Researchers at Checkpoint discovered that vulnerabilities in most popular media player applications can be exploited by hackers by inserting malicious code in the subtitles.

It applies to:

VLC — Popular VideoLAN Media Player

Kodi (XBMC) — Open-Source Media Software

Popcorn Time — Software to watch Movies and TV shows instantly

Stremio — Video Streaming App for Videos, Movies, TV series and TV channels

To read more and learn where to download platform updates:


Dangers of SMS messages in mobile banking

The Cron malware gang (16 members) recently arrested in Russia infected over 1 million phones with a Banking Trojan. The malware was called CronBot.

The Russian hackers rented a “Tiny.z,” a piece of malware designed to attack checking accounts systems, for $2,000 a month in June 2016, and adapted it to target European banks in Britain, Germany, France, the United States, and Turkey, among other countries.

A cyber firm, ESET from Slovakia, highlighted the dangers of using SMS messages in mobile banking.

Windows operating systems (10, 7, 8) spying on us

Windows 10 does not allow users to disable automatic updates (including the telemetry diagnostic); in Windows 8 or 7, you could get rid of them.

Microsoft announced Microsoft Windows 10 version for China (which had banned Windows OS in 2014 on government computers). China will use the management feature to monitor and deploy updates as needed, manage telemetry, and use its own encrypted algorithms.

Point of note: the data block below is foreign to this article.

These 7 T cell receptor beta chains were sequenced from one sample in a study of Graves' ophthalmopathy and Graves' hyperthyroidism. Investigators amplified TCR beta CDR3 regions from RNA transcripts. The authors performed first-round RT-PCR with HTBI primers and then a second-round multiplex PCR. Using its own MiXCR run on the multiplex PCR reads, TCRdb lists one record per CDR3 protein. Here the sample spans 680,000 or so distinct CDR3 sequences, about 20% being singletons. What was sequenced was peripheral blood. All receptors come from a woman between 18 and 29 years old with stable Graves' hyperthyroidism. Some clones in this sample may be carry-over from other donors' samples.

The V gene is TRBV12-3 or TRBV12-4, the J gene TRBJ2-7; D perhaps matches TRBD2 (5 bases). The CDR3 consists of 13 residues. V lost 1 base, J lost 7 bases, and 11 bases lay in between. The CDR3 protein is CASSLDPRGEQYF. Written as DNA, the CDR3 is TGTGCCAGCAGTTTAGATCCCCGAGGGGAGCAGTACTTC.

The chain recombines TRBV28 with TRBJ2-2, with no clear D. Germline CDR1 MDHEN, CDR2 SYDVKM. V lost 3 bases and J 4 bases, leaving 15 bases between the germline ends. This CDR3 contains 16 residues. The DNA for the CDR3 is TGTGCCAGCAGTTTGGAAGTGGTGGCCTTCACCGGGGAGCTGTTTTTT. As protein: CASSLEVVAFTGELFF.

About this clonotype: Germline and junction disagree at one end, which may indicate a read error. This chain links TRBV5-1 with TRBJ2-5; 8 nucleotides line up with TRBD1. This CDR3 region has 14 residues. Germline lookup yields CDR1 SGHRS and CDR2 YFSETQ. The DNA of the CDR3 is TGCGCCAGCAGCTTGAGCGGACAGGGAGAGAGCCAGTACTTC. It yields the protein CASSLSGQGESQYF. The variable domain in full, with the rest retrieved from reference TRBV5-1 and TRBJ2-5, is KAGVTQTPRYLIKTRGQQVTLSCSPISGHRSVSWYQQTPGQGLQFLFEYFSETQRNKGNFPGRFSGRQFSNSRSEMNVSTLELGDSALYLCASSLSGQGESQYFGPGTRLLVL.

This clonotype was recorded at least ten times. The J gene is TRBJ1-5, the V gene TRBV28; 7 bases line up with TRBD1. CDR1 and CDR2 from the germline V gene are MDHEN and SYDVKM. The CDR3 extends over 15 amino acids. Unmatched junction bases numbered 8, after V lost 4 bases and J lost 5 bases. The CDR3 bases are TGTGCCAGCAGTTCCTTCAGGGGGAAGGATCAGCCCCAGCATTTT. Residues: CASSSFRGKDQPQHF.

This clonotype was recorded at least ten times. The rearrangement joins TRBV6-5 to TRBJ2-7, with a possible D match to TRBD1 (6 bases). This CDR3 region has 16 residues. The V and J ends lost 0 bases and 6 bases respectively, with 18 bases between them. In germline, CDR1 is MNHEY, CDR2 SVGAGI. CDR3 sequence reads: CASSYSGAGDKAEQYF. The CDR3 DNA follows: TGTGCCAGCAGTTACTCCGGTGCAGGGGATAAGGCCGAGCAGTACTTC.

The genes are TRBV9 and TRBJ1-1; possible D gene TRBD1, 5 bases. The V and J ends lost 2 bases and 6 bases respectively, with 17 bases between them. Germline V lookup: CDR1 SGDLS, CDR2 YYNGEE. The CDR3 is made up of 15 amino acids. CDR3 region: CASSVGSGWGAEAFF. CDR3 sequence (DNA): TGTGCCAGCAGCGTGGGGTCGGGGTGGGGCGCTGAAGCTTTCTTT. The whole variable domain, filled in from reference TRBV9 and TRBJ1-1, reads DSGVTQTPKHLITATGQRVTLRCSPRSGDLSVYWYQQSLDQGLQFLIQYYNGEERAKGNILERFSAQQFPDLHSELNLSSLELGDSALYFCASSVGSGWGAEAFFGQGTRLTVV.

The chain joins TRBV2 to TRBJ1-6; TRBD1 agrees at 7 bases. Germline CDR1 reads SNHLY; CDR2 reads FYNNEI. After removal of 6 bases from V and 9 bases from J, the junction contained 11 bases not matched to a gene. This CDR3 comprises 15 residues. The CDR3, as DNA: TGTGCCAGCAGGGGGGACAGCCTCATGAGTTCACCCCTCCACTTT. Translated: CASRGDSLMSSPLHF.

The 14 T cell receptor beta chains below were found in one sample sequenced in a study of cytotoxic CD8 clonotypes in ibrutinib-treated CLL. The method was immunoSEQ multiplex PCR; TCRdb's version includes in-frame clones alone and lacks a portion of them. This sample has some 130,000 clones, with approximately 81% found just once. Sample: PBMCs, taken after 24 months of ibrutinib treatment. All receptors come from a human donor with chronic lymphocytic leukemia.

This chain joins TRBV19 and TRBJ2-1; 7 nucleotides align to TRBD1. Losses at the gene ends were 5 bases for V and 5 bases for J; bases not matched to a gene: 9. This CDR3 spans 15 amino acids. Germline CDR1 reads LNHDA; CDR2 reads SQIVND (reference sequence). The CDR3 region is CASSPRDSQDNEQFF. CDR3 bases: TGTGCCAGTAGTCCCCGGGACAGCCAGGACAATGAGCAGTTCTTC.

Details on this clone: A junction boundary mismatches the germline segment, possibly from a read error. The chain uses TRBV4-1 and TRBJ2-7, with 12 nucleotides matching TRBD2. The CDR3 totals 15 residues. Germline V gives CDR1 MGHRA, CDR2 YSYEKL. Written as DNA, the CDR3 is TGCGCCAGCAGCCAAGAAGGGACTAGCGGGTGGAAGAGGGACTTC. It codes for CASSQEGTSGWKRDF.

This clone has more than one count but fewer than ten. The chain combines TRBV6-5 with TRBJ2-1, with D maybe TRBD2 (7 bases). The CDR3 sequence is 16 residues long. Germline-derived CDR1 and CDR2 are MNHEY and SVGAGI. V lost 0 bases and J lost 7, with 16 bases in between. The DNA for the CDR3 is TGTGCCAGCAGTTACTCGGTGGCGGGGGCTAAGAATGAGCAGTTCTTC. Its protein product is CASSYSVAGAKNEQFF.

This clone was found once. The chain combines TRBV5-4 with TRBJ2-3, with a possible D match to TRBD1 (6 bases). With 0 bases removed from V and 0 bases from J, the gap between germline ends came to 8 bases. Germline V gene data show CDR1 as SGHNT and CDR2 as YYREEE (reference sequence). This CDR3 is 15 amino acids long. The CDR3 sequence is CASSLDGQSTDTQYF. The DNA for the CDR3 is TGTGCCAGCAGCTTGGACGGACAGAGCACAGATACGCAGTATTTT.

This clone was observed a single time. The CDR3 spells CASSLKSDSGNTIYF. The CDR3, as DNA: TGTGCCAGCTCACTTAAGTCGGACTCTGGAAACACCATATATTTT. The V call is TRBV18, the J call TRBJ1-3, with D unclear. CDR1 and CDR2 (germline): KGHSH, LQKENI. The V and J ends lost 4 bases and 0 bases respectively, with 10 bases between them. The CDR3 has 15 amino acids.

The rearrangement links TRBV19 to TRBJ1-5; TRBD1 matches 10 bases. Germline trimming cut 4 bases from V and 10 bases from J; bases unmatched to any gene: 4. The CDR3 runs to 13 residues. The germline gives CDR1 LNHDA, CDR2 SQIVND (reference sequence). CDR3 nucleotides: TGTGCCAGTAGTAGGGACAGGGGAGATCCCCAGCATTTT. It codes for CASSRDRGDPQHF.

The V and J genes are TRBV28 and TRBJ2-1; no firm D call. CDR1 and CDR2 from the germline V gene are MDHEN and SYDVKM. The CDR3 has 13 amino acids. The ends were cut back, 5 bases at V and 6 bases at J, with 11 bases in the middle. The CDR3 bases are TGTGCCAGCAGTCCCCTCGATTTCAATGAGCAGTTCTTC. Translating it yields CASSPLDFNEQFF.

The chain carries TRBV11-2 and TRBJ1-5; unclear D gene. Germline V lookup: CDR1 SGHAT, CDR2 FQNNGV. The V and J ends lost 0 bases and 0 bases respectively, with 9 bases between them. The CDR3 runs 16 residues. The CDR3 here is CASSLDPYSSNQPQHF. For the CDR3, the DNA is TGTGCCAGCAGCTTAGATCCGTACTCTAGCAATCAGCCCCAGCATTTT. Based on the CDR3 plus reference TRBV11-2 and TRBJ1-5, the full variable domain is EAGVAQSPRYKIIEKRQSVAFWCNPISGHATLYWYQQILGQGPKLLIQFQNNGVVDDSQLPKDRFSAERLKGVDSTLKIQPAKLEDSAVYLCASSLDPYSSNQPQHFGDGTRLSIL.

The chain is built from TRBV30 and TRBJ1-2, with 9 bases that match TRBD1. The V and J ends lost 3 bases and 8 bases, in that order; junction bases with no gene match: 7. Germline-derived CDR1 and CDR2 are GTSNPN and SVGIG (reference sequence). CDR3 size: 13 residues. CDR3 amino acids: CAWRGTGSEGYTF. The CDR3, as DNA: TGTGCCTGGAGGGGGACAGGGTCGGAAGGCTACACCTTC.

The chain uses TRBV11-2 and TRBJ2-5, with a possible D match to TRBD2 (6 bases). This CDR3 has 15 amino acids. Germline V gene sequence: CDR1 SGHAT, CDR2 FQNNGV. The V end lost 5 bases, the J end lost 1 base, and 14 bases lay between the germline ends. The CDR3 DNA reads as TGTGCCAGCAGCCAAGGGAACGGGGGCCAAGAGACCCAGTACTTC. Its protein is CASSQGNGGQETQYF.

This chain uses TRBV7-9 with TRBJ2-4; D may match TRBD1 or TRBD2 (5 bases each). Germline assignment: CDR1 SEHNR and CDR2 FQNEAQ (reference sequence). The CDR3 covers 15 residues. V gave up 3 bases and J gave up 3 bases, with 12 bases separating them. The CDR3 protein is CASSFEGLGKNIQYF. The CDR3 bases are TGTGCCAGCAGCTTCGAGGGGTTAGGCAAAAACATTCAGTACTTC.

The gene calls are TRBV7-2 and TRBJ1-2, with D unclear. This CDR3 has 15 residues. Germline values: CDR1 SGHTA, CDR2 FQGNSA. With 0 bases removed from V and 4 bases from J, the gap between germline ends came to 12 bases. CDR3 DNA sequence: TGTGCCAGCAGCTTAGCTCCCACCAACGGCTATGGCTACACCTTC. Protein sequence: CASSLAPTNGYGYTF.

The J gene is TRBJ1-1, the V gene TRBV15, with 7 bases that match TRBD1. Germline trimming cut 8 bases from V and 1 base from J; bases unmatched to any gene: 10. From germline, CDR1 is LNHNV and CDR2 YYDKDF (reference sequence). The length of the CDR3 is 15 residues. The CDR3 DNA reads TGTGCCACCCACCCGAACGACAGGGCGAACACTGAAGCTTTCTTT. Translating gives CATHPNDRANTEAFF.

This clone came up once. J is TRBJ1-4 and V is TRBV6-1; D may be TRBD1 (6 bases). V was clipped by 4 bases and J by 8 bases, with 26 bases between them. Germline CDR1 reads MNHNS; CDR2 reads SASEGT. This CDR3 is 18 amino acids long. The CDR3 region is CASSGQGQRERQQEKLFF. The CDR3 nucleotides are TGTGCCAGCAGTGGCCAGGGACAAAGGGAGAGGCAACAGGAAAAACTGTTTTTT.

(image source: toonpool) (info sources: Check Point, digitaltrends )

Cyber Security & Privacy suite for Directors and Executives


ABG offers the Cyber suite of course modules:

* Cyber threats and defences Module - Tactical plans

* Directors and Officers Module - Strategy

* Risk Management Workshop for Cyber

* Cyber Crisis simulation

Send your enquiries to www.advisoryboardsgroup.com.au

NEW SERVICE OFFER from ABG and Conscious Governance:

Cybersecurity Governance Systems Review

To find out more: - http://consciousgovernance.com/cybersecurity-governance-systems-review

Ransomware discussion (Part 5)

The Ransomware discussion and ways to prevent or deal with it if it happens is in the fortnightly odd-numbers of the Newsletters (Corporate Security).

You are infected - what next?

1. Disconnect the infected computer from the network.

2. Determine the scope: make an inventory of what was infected.

3. Determine the strain

Ransomware strains differ in payments and what they encrypt. Sometimes however you may need to consult experts that can determine this.

The website www.bleepingcomputer.com is a good place to start.

4. Evaluate responses

You pretty much have 4 options

1. Restore from a recent backup

2. Decrypt your files using a 3rd party decryptor (this would only work in the limited case that the encryption key could be somehow determined)

3. Do nothing (lose your data)

4. Negotiate / Pay the ransom

It is important to understand your risks, deadlines you are facing before you choose an option. It is easy for experts to advise you NOT to pay, but when you are faced with a life and death scenario (which can easily happen if a hospital is hacked) the answer is not that straightforward....


To be continued in Newsletter #57.


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Moderated by Monica Schlesinger: www.advisoryboardsgroup.com.au